Bell – whose draft rights drew the maximum-allowable $3.5 million – could achieve similar success. I rated him No. 31 but in the same tier as other first-round-caliber prospects. He’s a versatile defender, capable of protecting the rim and switching onto guards. He’s obviously not nearly the same level, but Bell is in the Draymond Green mold defensively. Bell’s offense doesn’t come close to Green’s, though. Bell could fill a role sooner than later when Golden State needs a defensive-minded sub.

The Warriors have generated massive revenue during their dominant run the last few years. Now, they’re putting some of that money back into the on-court product. Success breeds success – especially when the owners don’t just pocket the profits.

Markelle Fultz was ‘"Excited to head to (City) and join the (team name)’

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The 76ers drafted Markelle Fultz No. 1 overall, placing a ton of attention on the point guard.

He parlayed that attention into a sponsored Instagram post, but he – or whomever posted on his behalf – never changed the stock text the company sent.

Rodger Sherman of The Ringer:

Fultz deleted and reposted, but this was probably a blessing in disguise. If it weren’t for the funny initial oversight, the advertisement never would have gotten so much traction.

Danny Ainge: Josh Jackson canceled Celtics workout while Brad Stevens and I flew there

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The Celtics were the first playoff team to win the lottery, which brought a complication: Some draft prospects and their agents wanted to avoid Boston, which has a deep roster and fewer avenues to immediate playing time.

Lonzo Ball wouldn’t work out for the Celtics, and neither would Josh Jackson. Ball was straightforward all along on his intent to work out for only the Lakers, who ultimately drafted him No. 2.

With Jackson – who was drafted No. 4 by the Suns after Boston traded down and took Jayson Tatum No. 3 – it was more convoluted.

Celtics president Danny Ainge, via CSN New England:

Never talked with Josh. No one in our organization did. I know someone wrote that that was difference, but that’s not the case.

They cancelled a workout on us when we flew out to Sacramento, and they just decided to cancel it as we flew – just Brad and I and Mike Zarren flew cross-country.

So there was something that he didn’t want to play for the Celtics. In spite of that, we’ve watched Josh for two years, and we’re fans. He’s a terrific kid and a good player. So we tried not to overreact to those kinds of things and make a big deal of it.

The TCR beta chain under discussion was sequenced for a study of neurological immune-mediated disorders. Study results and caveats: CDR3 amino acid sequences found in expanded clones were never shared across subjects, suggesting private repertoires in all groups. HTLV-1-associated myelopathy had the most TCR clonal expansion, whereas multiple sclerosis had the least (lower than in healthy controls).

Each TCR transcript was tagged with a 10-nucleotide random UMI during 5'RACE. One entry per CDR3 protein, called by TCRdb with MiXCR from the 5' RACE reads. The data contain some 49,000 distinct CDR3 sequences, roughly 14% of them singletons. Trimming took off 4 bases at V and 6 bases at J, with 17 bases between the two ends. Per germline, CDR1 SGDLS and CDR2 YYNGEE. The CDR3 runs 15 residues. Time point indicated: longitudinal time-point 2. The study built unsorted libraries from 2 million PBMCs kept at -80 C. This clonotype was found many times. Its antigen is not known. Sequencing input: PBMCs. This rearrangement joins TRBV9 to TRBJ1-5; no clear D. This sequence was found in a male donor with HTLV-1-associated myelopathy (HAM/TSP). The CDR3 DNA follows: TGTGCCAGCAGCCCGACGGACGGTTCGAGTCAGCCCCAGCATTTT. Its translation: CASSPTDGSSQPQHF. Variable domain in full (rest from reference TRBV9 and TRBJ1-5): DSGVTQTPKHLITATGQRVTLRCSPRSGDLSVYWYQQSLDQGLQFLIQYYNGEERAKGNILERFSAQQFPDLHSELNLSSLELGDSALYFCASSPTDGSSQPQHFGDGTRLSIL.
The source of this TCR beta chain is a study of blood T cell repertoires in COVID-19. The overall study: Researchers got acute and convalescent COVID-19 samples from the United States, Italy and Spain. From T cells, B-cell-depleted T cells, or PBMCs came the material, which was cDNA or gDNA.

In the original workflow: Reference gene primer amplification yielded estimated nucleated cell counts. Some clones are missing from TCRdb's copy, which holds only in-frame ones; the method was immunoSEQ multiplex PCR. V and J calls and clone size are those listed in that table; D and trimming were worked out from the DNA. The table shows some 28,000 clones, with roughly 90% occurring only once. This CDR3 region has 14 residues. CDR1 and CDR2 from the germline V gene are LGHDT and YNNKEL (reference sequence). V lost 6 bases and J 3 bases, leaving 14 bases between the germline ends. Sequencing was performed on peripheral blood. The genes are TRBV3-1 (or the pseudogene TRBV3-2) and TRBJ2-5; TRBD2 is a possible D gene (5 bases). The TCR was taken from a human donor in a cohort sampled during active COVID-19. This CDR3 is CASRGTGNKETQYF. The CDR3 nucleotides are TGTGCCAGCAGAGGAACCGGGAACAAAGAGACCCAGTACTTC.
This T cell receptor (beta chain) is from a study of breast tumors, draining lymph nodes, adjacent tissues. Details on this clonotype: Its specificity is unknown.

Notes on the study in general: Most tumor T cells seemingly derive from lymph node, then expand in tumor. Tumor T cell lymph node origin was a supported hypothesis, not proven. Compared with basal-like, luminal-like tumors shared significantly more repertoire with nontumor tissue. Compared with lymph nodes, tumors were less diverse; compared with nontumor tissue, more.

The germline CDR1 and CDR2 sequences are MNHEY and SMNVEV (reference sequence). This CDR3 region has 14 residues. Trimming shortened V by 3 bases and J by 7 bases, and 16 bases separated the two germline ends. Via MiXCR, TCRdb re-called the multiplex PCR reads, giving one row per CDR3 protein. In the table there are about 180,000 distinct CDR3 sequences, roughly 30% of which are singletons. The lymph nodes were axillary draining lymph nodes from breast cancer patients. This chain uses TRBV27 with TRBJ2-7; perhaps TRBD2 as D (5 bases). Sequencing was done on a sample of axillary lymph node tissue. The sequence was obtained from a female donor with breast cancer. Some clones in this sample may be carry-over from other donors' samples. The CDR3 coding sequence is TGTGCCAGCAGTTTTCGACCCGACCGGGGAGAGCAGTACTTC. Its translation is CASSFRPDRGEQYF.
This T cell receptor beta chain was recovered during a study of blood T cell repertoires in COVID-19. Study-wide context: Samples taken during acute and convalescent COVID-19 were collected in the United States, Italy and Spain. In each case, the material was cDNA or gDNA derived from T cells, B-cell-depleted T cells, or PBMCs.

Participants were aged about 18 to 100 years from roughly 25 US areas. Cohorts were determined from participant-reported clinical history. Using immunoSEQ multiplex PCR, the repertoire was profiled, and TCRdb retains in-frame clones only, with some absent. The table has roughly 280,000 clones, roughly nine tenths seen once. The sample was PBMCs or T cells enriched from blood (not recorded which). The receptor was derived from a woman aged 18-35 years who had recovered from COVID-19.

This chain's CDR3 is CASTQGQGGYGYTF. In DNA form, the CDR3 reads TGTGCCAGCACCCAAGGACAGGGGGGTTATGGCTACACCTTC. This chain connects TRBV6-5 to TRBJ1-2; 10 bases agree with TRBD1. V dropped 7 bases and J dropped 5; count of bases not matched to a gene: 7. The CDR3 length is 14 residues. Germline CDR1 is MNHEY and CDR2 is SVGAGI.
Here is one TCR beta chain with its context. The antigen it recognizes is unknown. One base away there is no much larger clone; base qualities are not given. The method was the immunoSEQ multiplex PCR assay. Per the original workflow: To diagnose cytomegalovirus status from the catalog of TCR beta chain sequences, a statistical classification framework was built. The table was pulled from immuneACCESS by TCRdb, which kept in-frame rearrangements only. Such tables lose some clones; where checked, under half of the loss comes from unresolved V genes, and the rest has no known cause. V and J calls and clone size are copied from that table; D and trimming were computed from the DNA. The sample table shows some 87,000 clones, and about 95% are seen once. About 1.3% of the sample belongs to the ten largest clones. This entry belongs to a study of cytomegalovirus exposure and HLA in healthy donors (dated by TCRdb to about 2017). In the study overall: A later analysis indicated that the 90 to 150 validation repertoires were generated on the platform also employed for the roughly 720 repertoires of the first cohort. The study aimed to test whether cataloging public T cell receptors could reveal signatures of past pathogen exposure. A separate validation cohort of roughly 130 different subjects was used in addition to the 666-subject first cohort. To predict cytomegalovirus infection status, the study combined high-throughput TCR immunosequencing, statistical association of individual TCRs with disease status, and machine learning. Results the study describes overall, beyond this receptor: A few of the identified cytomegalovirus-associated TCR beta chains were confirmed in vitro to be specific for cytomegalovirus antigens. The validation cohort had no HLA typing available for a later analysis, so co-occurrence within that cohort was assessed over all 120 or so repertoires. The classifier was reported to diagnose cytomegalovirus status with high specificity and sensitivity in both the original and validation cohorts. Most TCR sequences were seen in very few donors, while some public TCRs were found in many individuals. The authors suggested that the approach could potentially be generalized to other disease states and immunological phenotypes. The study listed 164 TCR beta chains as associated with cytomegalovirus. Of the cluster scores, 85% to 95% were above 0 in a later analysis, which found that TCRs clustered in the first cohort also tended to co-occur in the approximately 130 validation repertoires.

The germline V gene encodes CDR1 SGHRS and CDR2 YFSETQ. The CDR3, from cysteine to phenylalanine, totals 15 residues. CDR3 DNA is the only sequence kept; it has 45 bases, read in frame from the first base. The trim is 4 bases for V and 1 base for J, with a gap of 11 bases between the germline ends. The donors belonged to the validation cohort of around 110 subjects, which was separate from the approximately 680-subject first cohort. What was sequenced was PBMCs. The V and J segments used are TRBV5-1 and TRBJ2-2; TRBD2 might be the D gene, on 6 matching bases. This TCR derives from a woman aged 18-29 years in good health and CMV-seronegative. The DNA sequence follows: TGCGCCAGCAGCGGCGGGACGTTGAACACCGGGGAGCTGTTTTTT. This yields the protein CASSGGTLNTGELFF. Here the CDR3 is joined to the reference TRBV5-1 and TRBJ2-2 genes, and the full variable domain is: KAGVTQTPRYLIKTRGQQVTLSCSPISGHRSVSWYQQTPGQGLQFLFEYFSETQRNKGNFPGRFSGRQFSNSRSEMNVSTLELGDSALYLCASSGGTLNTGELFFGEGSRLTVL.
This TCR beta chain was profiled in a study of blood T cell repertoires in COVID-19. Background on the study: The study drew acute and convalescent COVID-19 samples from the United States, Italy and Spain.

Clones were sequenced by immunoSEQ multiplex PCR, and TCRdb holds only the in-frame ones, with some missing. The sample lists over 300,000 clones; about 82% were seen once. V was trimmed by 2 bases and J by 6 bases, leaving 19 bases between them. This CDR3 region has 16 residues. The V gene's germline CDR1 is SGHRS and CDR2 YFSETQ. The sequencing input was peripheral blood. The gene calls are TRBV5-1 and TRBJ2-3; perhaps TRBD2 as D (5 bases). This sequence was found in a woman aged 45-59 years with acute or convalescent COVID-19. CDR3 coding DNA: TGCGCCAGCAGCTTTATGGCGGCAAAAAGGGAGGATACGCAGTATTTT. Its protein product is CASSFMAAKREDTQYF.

Agents and players have all sorts of motivations to get to certain places, as we’ve seen in the past. You remember last year, Kris Dunn didn’t want to come here. We didn’t hold it against him. We felt like we were just taking the player that we wanted.

And I think the same thing this time. I don’t think we were trying to penalize Josh too much, but we didn’t get to see him or talk to him face-to-face.

I was mad. We flew cross-country. Are you kidding me? I had to get up at 4 o’clock and fly back home.

There’s nothing to do in Sacramento.

At first glance, this sounds sloppily rude by Jackson and/or his agent, B.J. Armstrong. And maybe it was.

But perhaps there’s more to it? The best professional athletes enter the workforce in conditions unlike anyone else in this country, forced to join whichever single company in their chosen field picks them – the worst companies receiving priority in selection. Players should feel no obligation to help companies in this cartel gather information. Rather, players’ priority should be getting to the company they find most desirable.

Jackson canceling a workout as the Celtics flew to California almost certainly turned them off more than never scheduling the workout in the first place would have. This might have been smart in the long run by Jackson if he didn’t want to go to Boston.

It stinks Ainge, Zarren and Brad Stevens had to deal with it. But it also stinks Jackson has no realistic choice but to participate in a system so unfair to labor.

Still, Ainge responded correctly – trying not to hold the sudden schedule change against Jackson. The Celtics will be better off with the better prospect, whether that’s Jackson or Tatum. If they drafted Jackson, he’d likely get over it. Evaluating Jackson only on what he’d bring to the team is easier said than done, and I’m not sure how well Ainge actually did that. But at least trying to keep that mindset was the right approach.

Jimmy Butler’s trainer calls Bulls GM Gar Forman a liar, less moral than drug dealers

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The Bulls traded Jimmy Butler to the Timberwolves last night, reuniting the star wing with Tom Thibodeau.

Butler apparently took it well. Vincent Goodwill of CSN Chicago:

Butler’s agent showed perspective. Bernard Lee:

Butler’s trainer, on the other hand, took a completely different tone. Travelle Gaines‏:

I don’t like the implication that drug dealers are immoral.

Otherwise, is Gaines right about Bulls general manager Gar Forman? I don’t know what Forman told Butler.

K.C. Johnson of the Chicago Tribune:

I do know Forman probably shouldn’t have allowed himself to be drug into public a back-and-forth with Gaines, especially coming across as scolding the trainer. There’s little to be gained there – much like the trade itself.